Drug court judge focused on saving lives, not just punishment - WDRB 41 Louisville News

Drug court judge focused on saving lives, not just punishment

Posted: Updated:
Video shows Liana Hibbard fidgeting and playing with her hair in courtroom video earlier this month, and District Court Judge Stephanie Burke knew something wasn't right. Video shows Liana Hibbard fidgeting and playing with her hair in courtroom video earlier this month, and District Court Judge Stephanie Burke knew something wasn't right.
Video shows Liana Hibbard fidgeting and playing with her hair in courtroom video earlier this month, and District Court Judge Stephanie Burke knew something wasn't right. Video shows Liana Hibbard fidgeting and playing with her hair in courtroom video earlier this month, and District Court Judge Stephanie Burke knew something wasn't right.

LOUISVILLE, Ky. (WDRB) -- Video shows Liana Hibbard fidgeting and playing with her hair in courtroom video earlier this month, and District Court Judge Stephanie Burke knew something wasn't right.

"Oh, good Lord. Yeah, she is very high," Burke said in the courtroom video.

Hibbard was in court on drug charges.

"There have been a number of cases where people in the audience or crowd appeared significantly impaired," Burke said Monday.

In this case, it was the fidgeting, crying and talking that got the judge's attention.

After being brought before the judge, Hibbard said, "I've been trying to do positive things in my life, OK?"

But Hibbard's actions and answers caused more concern.

"I am very concerned about your safety and your well being," Burke said in the video

"I have a lack of sleep, your honor," Hibbard responded.

"Right now, I am finding you to be in contempt of court for being disruptive in the courtroom," Burke told Hibbard.

Hibbard was eventually arrested. According to court documents, deputies searched her purse and found two needles and a substance believed to be crystal meth.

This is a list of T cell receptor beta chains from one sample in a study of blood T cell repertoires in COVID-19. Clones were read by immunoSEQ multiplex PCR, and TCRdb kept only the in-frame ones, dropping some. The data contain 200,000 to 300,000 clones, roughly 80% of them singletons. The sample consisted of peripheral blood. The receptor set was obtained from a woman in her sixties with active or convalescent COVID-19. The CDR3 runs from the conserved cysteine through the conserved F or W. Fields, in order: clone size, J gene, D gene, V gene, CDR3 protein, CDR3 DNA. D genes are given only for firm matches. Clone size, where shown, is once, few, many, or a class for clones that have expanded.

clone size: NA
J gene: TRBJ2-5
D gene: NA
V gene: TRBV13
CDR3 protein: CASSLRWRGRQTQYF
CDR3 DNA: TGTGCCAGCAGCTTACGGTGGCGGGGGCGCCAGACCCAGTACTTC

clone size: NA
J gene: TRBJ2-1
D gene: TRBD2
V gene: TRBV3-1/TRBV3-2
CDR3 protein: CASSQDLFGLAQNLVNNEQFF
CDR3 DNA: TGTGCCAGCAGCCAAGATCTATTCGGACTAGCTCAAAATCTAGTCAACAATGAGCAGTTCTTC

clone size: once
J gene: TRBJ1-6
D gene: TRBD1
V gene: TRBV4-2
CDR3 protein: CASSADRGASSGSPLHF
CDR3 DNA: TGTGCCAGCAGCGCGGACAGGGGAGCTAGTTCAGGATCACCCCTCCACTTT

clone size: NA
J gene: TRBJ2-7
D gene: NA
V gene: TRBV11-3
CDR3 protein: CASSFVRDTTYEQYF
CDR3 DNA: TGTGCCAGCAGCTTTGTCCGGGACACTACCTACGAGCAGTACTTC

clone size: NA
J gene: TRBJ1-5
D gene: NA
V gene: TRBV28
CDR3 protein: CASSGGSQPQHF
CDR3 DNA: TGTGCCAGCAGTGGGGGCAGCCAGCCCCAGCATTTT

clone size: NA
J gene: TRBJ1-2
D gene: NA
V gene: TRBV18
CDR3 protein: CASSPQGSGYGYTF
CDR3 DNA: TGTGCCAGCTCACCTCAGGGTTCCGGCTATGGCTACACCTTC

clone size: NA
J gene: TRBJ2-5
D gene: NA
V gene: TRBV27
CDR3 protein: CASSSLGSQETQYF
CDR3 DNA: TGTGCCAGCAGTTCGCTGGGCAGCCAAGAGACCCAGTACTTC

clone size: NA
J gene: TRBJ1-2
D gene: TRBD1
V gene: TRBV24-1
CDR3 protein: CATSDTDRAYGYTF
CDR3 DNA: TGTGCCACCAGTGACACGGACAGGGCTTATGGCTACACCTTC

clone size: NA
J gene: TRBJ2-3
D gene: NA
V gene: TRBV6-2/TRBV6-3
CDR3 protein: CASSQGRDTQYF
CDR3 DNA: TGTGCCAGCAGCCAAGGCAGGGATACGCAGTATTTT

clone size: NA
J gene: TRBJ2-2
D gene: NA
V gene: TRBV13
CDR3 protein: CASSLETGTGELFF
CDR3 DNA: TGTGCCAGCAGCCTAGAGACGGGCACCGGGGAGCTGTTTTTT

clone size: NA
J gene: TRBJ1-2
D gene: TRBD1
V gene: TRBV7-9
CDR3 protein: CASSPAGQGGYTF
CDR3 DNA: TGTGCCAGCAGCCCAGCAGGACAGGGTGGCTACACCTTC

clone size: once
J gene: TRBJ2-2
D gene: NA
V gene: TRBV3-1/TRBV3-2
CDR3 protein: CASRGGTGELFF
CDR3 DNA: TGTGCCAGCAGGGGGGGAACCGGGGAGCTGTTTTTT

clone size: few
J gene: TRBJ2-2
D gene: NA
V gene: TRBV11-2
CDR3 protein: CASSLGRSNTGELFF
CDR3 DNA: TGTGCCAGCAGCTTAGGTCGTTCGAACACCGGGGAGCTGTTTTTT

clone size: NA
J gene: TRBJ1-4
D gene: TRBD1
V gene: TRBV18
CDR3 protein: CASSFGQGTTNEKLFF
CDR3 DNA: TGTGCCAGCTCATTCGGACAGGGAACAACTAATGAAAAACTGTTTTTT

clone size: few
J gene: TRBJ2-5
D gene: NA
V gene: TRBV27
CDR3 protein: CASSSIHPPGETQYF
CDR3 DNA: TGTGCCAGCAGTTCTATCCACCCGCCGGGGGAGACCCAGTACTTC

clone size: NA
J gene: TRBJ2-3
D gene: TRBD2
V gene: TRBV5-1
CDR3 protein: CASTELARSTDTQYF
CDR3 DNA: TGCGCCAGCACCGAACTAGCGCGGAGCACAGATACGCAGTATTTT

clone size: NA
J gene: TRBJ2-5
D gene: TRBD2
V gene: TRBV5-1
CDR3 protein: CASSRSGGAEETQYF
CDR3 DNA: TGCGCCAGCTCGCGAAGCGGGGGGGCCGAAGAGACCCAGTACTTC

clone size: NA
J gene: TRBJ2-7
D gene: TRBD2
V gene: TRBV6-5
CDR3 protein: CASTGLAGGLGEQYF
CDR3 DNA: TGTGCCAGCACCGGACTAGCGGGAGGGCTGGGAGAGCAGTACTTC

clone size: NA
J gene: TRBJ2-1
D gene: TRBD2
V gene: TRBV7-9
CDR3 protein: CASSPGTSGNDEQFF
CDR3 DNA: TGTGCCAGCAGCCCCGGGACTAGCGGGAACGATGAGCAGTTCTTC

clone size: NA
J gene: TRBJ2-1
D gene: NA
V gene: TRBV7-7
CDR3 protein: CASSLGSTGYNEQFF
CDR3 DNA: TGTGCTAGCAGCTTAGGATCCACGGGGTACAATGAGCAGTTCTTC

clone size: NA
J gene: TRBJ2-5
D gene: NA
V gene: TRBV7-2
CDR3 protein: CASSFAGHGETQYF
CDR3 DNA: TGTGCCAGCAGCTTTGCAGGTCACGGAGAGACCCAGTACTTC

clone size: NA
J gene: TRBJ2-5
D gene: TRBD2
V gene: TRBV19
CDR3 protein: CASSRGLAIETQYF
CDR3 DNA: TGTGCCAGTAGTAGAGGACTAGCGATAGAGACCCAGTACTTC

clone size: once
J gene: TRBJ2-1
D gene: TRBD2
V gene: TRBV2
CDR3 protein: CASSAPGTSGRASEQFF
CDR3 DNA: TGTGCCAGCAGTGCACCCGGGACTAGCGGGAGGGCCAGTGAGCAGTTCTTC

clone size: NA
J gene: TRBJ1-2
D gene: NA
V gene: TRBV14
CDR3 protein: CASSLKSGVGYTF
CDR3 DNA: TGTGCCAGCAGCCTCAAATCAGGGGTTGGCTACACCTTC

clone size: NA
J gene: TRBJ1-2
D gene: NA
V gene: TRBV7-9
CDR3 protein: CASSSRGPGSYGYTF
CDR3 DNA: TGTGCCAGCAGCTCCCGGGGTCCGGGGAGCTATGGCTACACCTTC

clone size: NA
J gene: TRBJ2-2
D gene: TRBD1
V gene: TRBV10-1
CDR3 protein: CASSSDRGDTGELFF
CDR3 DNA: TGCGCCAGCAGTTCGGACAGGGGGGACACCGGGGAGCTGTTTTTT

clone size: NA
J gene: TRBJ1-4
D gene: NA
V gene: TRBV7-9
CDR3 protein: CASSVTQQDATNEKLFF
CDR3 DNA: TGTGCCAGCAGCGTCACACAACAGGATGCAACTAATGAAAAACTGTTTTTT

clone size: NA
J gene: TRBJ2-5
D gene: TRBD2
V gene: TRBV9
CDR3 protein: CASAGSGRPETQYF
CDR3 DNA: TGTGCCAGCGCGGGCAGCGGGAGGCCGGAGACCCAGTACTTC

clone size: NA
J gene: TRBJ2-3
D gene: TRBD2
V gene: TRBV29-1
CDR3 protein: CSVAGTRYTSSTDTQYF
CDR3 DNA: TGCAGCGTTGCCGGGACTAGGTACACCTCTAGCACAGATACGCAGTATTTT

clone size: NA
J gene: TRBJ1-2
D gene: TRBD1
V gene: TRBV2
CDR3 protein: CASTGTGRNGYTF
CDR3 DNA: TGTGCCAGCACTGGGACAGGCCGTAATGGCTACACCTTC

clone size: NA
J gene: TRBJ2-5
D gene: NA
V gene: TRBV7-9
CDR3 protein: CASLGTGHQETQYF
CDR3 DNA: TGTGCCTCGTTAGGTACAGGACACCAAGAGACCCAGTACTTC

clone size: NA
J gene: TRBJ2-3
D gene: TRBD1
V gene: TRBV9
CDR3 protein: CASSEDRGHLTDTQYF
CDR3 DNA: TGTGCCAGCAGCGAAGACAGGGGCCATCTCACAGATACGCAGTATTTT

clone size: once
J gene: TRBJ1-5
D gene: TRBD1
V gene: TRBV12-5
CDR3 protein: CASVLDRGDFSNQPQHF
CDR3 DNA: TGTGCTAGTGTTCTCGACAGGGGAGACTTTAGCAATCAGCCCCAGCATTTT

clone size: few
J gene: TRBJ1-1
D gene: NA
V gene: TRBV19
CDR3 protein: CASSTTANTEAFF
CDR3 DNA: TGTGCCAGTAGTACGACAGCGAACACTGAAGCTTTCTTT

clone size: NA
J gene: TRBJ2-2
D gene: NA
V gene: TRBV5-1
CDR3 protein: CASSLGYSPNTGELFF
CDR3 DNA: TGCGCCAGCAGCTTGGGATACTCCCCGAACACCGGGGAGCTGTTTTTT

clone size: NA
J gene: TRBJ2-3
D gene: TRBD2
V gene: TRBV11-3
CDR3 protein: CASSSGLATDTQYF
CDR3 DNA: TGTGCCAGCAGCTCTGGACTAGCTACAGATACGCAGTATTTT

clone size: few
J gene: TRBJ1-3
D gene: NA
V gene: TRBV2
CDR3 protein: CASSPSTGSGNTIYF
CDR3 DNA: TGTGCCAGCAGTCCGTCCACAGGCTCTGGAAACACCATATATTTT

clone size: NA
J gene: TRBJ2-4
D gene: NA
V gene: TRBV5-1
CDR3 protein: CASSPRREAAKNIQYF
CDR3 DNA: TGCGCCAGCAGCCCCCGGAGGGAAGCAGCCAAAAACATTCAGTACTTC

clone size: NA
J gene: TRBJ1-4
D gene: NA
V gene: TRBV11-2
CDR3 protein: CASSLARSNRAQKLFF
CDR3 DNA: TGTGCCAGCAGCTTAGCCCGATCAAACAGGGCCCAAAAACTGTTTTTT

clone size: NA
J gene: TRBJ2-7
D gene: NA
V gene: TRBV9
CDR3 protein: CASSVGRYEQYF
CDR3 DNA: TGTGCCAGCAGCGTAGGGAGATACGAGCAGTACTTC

"She was very physically impaired at the moment," Burke said. "Being angry with her was not going to help what was going on with her in the moment."

Burke also said, at this point, it's about life and death.

"In here, the biggest significance is keeping them alive, not just keeping them out of jail," she said. "The conversations I have with the people I'm working with in my drug court and in here - are always focused on ... I want you to live."

In fact, since January, Burke knows more than two dozen people who have died from an overdose.

"Since the beginning of the year? Probably 30," she said. "Just three in the last week; six in the last two weeks."

Burke said drug use is not the only problem or the only way people are dying from drugs.

"Last week, we lost a young man who we had been working with in the past," she said. "He was murdered. It's really hard. He was 23-years-old."

And that's an outcome Burke is desperately trying to avoid in this case and for anyone else who shows up in her court.

"It isn't that I want you to stop breaking the law," she said. "We're way past that."

But she knows it is not easy.

"Just because somebody wants to stop ... doesn't mean that they have the tools to do it," she said.

Burke said there are lots of local program and organizations to help people who are addicted to drugs, including The Healing Place, one of the best resources for people who want help.

Copyright 2017 WDRB Media. All rights reserved.

  • Sign Up for WDRB's Sports Newsletter

    * denotes required fields

    Thank you for signing up! You will receive a confirmation email shortly.
Powered by Frankly
All content © Copyright 2000 - 2017 WDRB. All Rights Reserved. For more information on this site, please read our Privacy Policy, and Terms of Service, and Ad Choices.